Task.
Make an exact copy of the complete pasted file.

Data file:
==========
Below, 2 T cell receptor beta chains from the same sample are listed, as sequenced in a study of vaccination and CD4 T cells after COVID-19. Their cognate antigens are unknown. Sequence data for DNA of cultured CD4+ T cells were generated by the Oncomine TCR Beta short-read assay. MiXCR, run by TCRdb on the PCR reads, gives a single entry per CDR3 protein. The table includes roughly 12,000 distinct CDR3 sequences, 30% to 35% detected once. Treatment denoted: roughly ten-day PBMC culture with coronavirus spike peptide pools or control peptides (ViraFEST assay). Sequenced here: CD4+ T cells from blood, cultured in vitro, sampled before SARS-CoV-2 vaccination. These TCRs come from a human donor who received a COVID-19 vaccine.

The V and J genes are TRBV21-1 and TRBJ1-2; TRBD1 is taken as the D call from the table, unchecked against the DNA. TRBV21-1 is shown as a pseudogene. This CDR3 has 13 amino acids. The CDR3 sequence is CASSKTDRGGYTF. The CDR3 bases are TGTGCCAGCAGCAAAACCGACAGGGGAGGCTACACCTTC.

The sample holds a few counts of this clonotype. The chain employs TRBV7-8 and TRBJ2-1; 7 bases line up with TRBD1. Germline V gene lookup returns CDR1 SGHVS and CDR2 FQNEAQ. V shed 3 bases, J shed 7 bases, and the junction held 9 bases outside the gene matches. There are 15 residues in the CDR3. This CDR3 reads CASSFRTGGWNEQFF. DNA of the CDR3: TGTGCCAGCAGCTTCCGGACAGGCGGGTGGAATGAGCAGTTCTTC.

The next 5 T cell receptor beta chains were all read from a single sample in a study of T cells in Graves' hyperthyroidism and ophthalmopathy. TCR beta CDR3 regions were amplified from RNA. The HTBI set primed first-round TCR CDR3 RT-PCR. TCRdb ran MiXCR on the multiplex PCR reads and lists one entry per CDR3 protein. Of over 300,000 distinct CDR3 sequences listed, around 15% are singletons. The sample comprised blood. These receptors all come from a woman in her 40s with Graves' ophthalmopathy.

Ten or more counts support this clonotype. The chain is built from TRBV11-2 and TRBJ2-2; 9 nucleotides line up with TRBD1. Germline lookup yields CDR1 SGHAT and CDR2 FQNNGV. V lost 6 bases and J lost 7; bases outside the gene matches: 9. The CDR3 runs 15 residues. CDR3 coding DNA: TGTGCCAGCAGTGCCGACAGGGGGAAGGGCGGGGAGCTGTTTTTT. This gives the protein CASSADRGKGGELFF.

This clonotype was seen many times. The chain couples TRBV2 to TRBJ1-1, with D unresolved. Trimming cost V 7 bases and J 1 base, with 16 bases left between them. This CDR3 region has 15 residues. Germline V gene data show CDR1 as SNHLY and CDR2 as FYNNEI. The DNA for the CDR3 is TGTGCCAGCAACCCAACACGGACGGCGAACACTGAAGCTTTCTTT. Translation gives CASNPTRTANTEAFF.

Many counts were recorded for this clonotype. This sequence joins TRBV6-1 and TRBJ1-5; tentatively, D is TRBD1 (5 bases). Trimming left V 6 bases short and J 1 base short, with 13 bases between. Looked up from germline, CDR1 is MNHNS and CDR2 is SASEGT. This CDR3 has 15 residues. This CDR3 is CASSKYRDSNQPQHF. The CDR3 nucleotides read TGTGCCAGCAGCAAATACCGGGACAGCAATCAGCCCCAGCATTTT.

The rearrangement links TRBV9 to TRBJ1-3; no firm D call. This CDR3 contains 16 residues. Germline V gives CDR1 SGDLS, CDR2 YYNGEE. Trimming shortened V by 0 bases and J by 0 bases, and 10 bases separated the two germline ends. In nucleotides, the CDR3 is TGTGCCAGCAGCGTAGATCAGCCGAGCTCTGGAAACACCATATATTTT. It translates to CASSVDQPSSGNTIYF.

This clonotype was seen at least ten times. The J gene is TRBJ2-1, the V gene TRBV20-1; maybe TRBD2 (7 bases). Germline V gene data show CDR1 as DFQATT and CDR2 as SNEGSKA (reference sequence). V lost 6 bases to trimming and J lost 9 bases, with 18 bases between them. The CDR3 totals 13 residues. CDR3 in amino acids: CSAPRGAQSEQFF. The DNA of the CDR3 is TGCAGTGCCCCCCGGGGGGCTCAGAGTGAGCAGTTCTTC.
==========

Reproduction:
Below, 2 T cell receptor beta chains from the same sample are listed, as sequenced in a study of vaccination and CD4 T cells after COVID-19. Their cognate antigens are unknown. Sequence data for DNA of cultured CD4+ T cells were generated by the Oncomine TCR Beta short-read assay. MiXCR, run by TCRdb on the PCR reads, gives a single entry per CDR3 protein. The table includes roughly 12,000 distinct CDR3 sequences, 30% to 35% detected once. Treatment denoted: roughly ten-day PBMC culture with coronavirus spike peptide pools or control peptides (ViraFEST assay). Sequenced here: CD4+ T cells from blood, cultured in vitro, sampled before SARS-CoV-2 vaccination. These TCRs come from a human donor who received a COVID-19 vaccine.

The V and J genes are TRBV21-1 and TRBJ1-2; TRBD1 is taken as the D call from the table, unchecked against the DNA. TRBV21-1 is shown as a pseudogene. This CDR3 has 13 amino acids. The CDR3 sequence is CASSKTDRGGYTF. The CDR3 bases are TGTGCCAGCAGCAAAACCGACAGGGGAGGCTACACCTTC.

The sample holds a few counts of this clonotype. The chain employs TRBV7-8 and TRBJ2-1; 7 bases line up with TRBD1. Germline V gene lookup returns CDR1 SGHVS and CDR2 FQNEAQ. V shed 3 bases, J shed 7 bases, and the junction held 9 bases outside the gene matches. There are 15 residues in the CDR3. This CDR3 reads CASSFRTGGWNEQFF. DNA of the CDR3: TGTGCCAGCAGCTTCCGGACAGGCGGGTGGAATGAGCAGTTCTTC.

The next 5 T cell receptor beta chains were all read from a single sample in a study of T cells in Graves' hyperthyroidism and ophthalmopathy. TCR beta CDR3 regions were amplified from RNA. The HTBI set primed first-round TCR CDR3 RT-PCR. TCRdb ran MiXCR on the multiplex PCR reads and lists one entry per CDR3 protein. Of over 300,000 distinct CDR3 sequences listed, around 15% are singletons. The sample comprised blood. These receptors all come from a woman in her 40s with Graves' ophthalmopathy.

Ten or more counts support this clonotype. The chain is built from TRBV11-2 and TRBJ2-2; 9 nucleotides line up with TRBD1. Germline lookup yields CDR1 SGHAT and CDR2 FQNNGV. V lost 6 bases and J lost 7; bases outside the gene matches: 9. The CDR3 runs 15 residues. CDR3 coding DNA: TGTGCCAGCAGTGCCGACAGGGGGAAGGGCGGGGAGCTGTTTTTT. This gives the protein CASSADRGKGGELFF.

This clonotype was seen many times. The chain couples TRBV2 to TRBJ1-1, with D unresolved. Trimming cost V 7 bases and J 1 base, with 16 bases left between them. This CDR3 region has 15 residues. Germline V gene data show CDR1 as SNHLY and CDR2 as FYNNEI. The DNA for the CDR3 is TGTGCCAGCAACCCAACACGGACGGCGAACACTGAAGCTTTCTTT. Translation gives CASNPTRTANTEAFF.

Many counts were recorded for this clonotype. This sequence joins TRBV6-1 and TRBJ1-5; tentatively, D is TRBD1 (5 bases). Trimming left V 6 bases short and J 1 base short, with 13 bases between. Looked up from germline, CDR1 is MNHNS and CDR2 is SASEGT. This CDR3 has 15 residues. This CDR3 is CASSKYRDSNQPQHF. The CDR3 nucleotides read TGTGCCAGCAGCAAATACCGGGACAGCAATCAGCCCCAGCATTTT.

The rearrangement links TRBV9 to TRBJ1-3; no firm D call. This CDR3 contains 16 residues. Germline V gives CDR1 SGDLS, CDR2 YYNGEE. Trimming shortened V by 0 bases and J by 0 bases, and 10 bases separated the two germline ends. In nucleotides, the CDR3 is TGTGCCAGCAGCGTAGATCAGCCGAGCTCTGGAAACACCATATATTTT. It translates to CASSVDQPSSGNTIYF.

This clonotype was seen at least ten times. The J gene is TRBJ2-1, the V gene TRBV20-1; maybe TRBD2 (7 bases). Germline V gene data show CDR1 as DFQATT and CDR2 as SNEGSKA (reference sequence). V lost 6 bases to trimming and J lost 9 bases, with 18 bases between them. The CDR3 totals 13 residues. CDR3 in amino acids: CSAPRGAQSEQFF. The DNA of the CDR3 is TGCAGTGCCCCCCGGGGGGCTCAGAGTGAGCAGTTCTTC.